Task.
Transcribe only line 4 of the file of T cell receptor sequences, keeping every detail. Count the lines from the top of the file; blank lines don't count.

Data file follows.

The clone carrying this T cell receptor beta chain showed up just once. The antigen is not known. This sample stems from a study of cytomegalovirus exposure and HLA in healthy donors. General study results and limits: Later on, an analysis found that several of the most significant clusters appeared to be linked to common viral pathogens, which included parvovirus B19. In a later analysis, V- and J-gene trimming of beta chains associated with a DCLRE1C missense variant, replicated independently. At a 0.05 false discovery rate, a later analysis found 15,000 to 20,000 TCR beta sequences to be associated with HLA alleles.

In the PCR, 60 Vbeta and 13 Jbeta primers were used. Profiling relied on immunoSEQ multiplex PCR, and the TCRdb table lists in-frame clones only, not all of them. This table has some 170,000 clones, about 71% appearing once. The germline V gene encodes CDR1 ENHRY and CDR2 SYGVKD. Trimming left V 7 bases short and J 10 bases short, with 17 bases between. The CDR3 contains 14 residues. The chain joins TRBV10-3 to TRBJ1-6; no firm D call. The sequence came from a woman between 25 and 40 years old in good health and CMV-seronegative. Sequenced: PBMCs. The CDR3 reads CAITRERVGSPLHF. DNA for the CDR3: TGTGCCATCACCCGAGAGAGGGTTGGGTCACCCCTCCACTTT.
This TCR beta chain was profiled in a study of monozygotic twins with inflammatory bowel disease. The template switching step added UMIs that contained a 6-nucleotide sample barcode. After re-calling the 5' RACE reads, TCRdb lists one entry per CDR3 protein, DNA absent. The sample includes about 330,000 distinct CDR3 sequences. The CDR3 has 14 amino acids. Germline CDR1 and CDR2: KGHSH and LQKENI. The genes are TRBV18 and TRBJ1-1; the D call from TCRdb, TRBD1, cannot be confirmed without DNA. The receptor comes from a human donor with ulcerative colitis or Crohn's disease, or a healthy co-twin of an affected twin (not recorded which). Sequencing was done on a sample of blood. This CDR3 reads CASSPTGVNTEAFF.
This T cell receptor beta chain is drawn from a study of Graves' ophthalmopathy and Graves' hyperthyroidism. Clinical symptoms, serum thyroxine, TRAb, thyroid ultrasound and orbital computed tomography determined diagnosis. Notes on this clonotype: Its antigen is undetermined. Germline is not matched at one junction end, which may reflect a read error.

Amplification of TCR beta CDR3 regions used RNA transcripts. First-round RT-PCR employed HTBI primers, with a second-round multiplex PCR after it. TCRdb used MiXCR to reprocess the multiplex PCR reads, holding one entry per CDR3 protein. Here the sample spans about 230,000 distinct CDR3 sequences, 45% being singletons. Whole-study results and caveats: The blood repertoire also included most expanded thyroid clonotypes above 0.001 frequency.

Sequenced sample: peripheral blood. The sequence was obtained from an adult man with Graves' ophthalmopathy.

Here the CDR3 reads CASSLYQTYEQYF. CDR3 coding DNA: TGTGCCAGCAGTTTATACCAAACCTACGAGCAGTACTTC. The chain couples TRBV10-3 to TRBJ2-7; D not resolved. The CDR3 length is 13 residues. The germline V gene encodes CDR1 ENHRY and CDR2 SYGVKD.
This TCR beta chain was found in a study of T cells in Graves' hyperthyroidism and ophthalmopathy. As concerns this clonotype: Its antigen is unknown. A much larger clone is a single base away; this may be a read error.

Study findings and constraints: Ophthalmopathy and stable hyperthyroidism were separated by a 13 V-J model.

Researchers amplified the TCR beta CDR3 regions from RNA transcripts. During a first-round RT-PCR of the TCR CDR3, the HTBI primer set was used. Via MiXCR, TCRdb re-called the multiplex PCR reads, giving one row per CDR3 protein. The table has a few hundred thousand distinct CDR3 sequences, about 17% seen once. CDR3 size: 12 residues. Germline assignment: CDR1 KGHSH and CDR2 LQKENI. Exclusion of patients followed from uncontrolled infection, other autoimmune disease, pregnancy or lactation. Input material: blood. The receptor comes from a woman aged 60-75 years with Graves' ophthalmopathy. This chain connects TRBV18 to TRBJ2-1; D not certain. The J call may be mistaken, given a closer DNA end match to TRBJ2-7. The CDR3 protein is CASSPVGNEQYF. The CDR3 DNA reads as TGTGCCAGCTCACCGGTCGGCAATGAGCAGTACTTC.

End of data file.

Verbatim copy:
This T cell receptor beta chain is drawn from a study of Graves' ophthalmopathy and Graves' hyperthyroidism. Clinical symptoms, serum thyroxine, TRAb, thyroid ultrasound and orbital computed tomography determined diagnosis. Notes on this clonotype: Its antigen is undetermined. Germline is not matched at one junction end, which may reflect a read error.